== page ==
STEELE, WILLIAM (d. 1680), lord chancellor of Ireland, was a son of Richard Steele of Sandbach, Cheshire, and was educated at Caius College, Cambridge. In 1648 he was chosen recorder of London, and he was one of the four counsel appointed to conduct the case against Charles I. in January 1649, but illness prevented him from discharging this duty. However, a few days later he took part in the prosecution of the duke of Hamilton and other Royalists. Steele was M.P. for the City of London in 1654, was chief baron of the exchequer in 1655, and was made lord chancellor of Ireland in 1656. After the fall of Richard Cromwell he was one of the five commissioners appointed in 1659 to govern Ireland. At the end of this year he returned to England, but he refused to sit on the committee of safety to which he had been named. At the Restoration he obtained the full benefits of the Act of Indemnity, but he thought it advisable to reside for a time in Hojland. However, he had returned to England before his death towards the end of 1680.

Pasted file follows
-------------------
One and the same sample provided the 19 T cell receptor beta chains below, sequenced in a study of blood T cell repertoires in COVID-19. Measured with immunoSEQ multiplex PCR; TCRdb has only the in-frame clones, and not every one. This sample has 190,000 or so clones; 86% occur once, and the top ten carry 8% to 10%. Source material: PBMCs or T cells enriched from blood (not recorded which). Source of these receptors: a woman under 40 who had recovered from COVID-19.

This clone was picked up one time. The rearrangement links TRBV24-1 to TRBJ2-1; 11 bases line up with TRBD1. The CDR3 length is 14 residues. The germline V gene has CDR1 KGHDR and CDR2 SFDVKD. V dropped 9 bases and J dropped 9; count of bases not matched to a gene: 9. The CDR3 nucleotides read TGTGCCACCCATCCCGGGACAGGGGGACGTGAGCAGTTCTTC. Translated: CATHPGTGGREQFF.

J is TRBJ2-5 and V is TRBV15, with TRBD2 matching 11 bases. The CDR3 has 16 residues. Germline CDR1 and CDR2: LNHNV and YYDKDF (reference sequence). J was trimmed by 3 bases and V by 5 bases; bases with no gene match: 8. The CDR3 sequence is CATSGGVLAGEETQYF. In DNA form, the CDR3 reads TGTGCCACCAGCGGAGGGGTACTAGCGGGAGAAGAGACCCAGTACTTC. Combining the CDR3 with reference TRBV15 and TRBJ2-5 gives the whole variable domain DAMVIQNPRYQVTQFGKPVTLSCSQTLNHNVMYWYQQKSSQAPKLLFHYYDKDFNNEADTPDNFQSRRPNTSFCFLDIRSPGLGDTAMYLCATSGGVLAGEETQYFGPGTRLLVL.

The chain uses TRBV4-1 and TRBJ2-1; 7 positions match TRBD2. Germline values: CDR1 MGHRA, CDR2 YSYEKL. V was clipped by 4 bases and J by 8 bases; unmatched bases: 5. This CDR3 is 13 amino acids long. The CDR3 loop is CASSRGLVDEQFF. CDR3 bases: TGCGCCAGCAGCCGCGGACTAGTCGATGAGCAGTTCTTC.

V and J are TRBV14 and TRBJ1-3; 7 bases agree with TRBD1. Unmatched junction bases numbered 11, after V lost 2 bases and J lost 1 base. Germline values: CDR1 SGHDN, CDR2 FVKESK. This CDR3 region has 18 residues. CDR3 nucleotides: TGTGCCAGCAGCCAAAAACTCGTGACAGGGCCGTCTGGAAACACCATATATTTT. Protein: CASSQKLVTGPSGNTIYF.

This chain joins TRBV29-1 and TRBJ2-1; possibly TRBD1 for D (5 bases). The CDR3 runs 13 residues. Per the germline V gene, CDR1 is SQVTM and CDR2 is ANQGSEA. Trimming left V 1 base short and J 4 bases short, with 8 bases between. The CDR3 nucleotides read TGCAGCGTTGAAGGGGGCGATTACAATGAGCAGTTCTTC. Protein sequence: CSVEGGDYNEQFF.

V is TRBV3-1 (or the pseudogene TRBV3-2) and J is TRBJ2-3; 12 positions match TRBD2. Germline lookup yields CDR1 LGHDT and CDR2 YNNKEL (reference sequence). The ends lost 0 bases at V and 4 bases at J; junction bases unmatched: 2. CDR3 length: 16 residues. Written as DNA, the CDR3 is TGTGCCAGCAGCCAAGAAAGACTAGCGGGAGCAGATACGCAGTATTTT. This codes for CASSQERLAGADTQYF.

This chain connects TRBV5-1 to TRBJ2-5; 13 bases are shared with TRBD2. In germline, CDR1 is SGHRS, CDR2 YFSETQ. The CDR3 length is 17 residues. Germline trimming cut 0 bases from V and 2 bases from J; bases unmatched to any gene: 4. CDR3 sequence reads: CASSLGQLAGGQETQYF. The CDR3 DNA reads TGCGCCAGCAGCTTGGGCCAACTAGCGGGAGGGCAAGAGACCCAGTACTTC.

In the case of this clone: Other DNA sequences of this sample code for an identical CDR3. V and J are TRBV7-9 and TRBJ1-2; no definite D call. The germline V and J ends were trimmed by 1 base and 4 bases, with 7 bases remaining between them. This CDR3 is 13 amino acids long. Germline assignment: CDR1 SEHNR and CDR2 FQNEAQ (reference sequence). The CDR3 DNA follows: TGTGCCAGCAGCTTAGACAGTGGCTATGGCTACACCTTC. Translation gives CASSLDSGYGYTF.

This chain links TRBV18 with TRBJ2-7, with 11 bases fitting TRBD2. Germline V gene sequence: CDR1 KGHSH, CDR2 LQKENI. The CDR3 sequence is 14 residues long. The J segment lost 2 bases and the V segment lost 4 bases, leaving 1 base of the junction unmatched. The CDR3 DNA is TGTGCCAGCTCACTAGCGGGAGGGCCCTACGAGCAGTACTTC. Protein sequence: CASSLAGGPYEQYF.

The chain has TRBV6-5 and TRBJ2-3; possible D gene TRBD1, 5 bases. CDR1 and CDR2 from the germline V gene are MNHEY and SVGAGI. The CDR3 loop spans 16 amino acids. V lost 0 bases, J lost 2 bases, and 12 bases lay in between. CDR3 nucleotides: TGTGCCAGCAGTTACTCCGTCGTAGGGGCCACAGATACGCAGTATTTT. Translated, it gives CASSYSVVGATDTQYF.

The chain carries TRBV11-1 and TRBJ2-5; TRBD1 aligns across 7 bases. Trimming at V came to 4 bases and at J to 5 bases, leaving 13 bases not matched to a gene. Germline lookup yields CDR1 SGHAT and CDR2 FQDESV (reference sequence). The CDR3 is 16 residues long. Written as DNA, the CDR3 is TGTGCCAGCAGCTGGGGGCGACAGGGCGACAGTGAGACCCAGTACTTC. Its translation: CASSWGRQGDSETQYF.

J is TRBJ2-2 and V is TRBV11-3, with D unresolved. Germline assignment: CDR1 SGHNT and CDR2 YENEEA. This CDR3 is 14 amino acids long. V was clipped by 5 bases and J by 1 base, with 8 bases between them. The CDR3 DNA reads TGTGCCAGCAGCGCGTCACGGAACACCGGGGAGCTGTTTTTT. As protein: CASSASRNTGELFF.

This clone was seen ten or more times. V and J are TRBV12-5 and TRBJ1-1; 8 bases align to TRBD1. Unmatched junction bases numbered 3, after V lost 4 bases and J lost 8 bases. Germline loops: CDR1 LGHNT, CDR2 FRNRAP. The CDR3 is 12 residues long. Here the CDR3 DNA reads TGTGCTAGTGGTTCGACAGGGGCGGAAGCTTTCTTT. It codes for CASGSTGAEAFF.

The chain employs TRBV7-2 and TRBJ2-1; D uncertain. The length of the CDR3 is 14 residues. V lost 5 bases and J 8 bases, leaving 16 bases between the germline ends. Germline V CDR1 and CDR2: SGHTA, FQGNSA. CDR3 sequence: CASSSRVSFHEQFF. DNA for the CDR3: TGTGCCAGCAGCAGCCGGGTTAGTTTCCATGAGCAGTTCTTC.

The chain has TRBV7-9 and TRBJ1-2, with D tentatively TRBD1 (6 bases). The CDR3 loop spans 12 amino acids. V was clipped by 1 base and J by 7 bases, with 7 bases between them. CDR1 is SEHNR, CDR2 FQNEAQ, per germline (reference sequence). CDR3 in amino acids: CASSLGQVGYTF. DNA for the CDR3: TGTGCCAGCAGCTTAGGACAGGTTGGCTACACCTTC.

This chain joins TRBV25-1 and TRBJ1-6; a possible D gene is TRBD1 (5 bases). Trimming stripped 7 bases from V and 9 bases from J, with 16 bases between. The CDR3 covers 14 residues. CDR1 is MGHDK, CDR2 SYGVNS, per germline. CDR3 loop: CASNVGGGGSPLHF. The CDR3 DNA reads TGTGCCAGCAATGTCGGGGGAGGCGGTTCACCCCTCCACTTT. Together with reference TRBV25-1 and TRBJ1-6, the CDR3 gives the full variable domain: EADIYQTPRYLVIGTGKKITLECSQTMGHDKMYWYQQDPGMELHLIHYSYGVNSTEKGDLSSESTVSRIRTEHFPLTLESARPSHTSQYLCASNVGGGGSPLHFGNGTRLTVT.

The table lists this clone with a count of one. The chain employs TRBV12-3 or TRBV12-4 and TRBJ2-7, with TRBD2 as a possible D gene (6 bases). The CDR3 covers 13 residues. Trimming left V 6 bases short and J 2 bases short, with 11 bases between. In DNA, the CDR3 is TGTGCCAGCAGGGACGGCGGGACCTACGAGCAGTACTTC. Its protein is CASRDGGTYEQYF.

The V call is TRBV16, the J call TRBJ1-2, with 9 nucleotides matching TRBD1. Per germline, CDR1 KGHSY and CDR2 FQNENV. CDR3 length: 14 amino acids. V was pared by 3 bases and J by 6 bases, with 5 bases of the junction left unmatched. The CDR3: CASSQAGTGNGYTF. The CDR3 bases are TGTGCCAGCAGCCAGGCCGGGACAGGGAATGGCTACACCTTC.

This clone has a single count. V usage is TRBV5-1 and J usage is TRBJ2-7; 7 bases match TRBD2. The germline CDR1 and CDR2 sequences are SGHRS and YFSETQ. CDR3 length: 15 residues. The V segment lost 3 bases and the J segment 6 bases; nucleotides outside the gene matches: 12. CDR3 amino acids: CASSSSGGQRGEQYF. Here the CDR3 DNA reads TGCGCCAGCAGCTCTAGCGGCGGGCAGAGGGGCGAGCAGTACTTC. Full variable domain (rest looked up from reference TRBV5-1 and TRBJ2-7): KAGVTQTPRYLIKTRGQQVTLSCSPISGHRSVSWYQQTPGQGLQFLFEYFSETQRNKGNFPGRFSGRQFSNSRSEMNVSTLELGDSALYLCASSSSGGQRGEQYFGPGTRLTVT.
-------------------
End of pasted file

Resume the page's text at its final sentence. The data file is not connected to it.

See O. J. Burke, History of the Lord Chancellors of Ireland (Dublin, 1879).
Note - this article incorporates content from Encyclopaedia Britannica, Eleventh Edition, (1910-1911)